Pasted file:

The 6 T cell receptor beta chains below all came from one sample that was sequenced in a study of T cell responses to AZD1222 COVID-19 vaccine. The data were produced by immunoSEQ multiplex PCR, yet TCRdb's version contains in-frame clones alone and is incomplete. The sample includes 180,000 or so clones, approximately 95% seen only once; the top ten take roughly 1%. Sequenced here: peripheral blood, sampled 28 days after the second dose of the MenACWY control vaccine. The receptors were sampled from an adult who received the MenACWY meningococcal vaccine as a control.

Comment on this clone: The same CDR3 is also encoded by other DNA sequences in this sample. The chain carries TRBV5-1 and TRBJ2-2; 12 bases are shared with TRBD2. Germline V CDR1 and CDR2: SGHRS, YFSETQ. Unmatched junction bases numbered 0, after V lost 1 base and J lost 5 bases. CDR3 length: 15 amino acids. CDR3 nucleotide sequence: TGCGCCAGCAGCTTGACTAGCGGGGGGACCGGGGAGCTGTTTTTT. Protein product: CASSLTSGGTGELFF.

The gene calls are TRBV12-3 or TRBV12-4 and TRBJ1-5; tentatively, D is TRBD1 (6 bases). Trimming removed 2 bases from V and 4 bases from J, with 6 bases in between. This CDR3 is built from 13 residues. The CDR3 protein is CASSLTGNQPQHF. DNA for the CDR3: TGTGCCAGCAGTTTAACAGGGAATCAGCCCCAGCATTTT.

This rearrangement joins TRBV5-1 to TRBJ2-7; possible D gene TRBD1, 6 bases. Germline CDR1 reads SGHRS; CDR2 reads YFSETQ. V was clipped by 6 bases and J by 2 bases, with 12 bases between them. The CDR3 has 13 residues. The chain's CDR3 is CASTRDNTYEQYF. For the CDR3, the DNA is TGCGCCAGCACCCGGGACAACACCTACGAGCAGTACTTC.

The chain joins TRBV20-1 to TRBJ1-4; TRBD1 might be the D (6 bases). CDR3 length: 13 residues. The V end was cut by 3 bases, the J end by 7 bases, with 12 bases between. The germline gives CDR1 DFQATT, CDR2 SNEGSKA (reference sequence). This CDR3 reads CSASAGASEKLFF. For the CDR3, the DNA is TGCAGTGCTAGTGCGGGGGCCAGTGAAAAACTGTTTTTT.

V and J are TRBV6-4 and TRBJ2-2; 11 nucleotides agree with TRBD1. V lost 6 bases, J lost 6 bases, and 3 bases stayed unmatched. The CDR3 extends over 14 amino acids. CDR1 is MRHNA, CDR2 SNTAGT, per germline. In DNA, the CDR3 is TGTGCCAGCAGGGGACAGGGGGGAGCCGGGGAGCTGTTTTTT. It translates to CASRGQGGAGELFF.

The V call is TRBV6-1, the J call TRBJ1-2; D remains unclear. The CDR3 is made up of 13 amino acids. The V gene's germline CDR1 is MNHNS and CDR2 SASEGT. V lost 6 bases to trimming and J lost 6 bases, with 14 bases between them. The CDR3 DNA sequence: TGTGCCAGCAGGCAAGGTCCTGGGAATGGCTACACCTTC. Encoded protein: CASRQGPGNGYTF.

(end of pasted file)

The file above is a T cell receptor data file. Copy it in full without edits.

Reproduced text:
The 6 T cell receptor beta chains below all came from one sample that was sequenced in a study of T cell responses to AZD1222 COVID-19 vaccine. The data were produced by immunoSEQ multiplex PCR, yet TCRdb's version contains in-frame clones alone and is incomplete. The sample includes 180,000 or so clones, approximately 95% seen only once; the top ten take roughly 1%. Sequenced here: peripheral blood, sampled 28 days after the second dose of the MenACWY control vaccine. The receptors were sampled from an adult who received the MenACWY meningococcal vaccine as a control.

Comment on this clone: The same CDR3 is also encoded by other DNA sequences in this sample. The chain carries TRBV5-1 and TRBJ2-2; 12 bases are shared with TRBD2. Germline V CDR1 and CDR2: SGHRS, YFSETQ. Unmatched junction bases numbered 0, after V lost 1 base and J lost 5 bases. CDR3 length: 15 amino acids. CDR3 nucleotide sequence: TGCGCCAGCAGCTTGACTAGCGGGGGGACCGGGGAGCTGTTTTTT. Protein product: CASSLTSGGTGELFF.

The gene calls are TRBV12-3 or TRBV12-4 and TRBJ1-5; tentatively, D is TRBD1 (6 bases). Trimming removed 2 bases from V and 4 bases from J, with 6 bases in between. This CDR3 is built from 13 residues. The CDR3 protein is CASSLTGNQPQHF. DNA for the CDR3: TGTGCCAGCAGTTTAACAGGGAATCAGCCCCAGCATTTT.

This rearrangement joins TRBV5-1 to TRBJ2-7; possible D gene TRBD1, 6 bases. Germline CDR1 reads SGHRS; CDR2 reads YFSETQ. V was clipped by 6 bases and J by 2 bases, with 12 bases between them. The CDR3 has 13 residues. The chain's CDR3 is CASTRDNTYEQYF. For the CDR3, the DNA is TGCGCCAGCACCCGGGACAACACCTACGAGCAGTACTTC.

The chain joins TRBV20-1 to TRBJ1-4; TRBD1 might be the D (6 bases). CDR3 length: 13 residues. The V end was cut by 3 bases, the J end by 7 bases, with 12 bases between. The germline gives CDR1 DFQATT, CDR2 SNEGSKA (reference sequence). This CDR3 reads CSASAGASEKLFF. For the CDR3, the DNA is TGCAGTGCTAGTGCGGGGGCCAGTGAAAAACTGTTTTTT.

V and J are TRBV6-4 and TRBJ2-2; 11 nucleotides agree with TRBD1. V lost 6 bases, J lost 6 bases, and 3 bases stayed unmatched. The CDR3 extends over 14 amino acids. CDR1 is MRHNA, CDR2 SNTAGT, per germline. In DNA, the CDR3 is TGTGCCAGCAGGGGACAGGGGGGAGCCGGGGAGCTGTTTTTT. It translates to CASRGQGGAGELFF.

The V call is TRBV6-1, the J call TRBJ1-2; D remains unclear. The CDR3 is made up of 13 amino acids. The V gene's germline CDR1 is MNHNS and CDR2 SASEGT. V lost 6 bases to trimming and J lost 6 bases, with 14 bases between them. The CDR3 DNA sequence: TGTGCCAGCAGGCAAGGTCCTGGGAATGGCTACACCTTC. Encoded protein: CASRQGPGNGYTF.